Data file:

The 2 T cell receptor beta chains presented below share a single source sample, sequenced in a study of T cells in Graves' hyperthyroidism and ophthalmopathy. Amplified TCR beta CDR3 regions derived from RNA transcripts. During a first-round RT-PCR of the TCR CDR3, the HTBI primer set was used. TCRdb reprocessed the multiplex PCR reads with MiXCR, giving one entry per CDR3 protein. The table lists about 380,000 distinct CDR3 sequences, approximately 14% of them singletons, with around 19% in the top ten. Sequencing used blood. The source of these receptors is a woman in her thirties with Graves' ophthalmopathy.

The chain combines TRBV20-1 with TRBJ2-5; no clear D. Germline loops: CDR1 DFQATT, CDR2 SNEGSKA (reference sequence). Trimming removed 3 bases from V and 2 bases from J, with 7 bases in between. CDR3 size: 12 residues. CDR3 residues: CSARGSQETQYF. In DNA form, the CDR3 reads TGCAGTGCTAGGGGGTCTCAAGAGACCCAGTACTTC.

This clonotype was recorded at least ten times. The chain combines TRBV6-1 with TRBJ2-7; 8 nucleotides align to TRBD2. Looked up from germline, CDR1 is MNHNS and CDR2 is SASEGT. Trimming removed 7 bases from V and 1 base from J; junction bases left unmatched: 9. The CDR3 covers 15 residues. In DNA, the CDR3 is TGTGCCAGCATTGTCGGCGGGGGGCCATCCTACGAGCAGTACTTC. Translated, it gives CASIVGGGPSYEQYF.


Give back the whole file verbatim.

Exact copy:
The 2 T cell receptor beta chains presented below share a single source sample, sequenced in a study of T cells in Graves' hyperthyroidism and ophthalmopathy. Amplified TCR beta CDR3 regions derived from RNA transcripts. During a first-round RT-PCR of the TCR CDR3, the HTBI primer set was used. TCRdb reprocessed the multiplex PCR reads with MiXCR, giving one entry per CDR3 protein. The table lists about 380,000 distinct CDR3 sequences, approximately 14% of them singletons, with around 19% in the top ten. Sequencing used blood. The source of these receptors is a woman in her thirties with Graves' ophthalmopathy.

The chain combines TRBV20-1 with TRBJ2-5; no clear D. Germline loops: CDR1 DFQATT, CDR2 SNEGSKA (reference sequence). Trimming removed 3 bases from V and 2 bases from J, with 7 bases in between. CDR3 size: 12 residues. CDR3 residues: CSARGSQETQYF. In DNA form, the CDR3 reads TGCAGTGCTAGGGGGTCTCAAGAGACCCAGTACTTC.

This clonotype was recorded at least ten times. The chain combines TRBV6-1 with TRBJ2-7; 8 nucleotides align to TRBD2. Looked up from germline, CDR1 is MNHNS and CDR2 is SASEGT. Trimming removed 7 bases from V and 1 base from J; junction bases left unmatched: 9. The CDR3 covers 15 residues. In DNA, the CDR3 is TGTGCCAGCATTGTCGGCGGGGGGCCATCCTACGAGCAGTACTTC. Translated, it gives CASIVGGGPSYEQYF.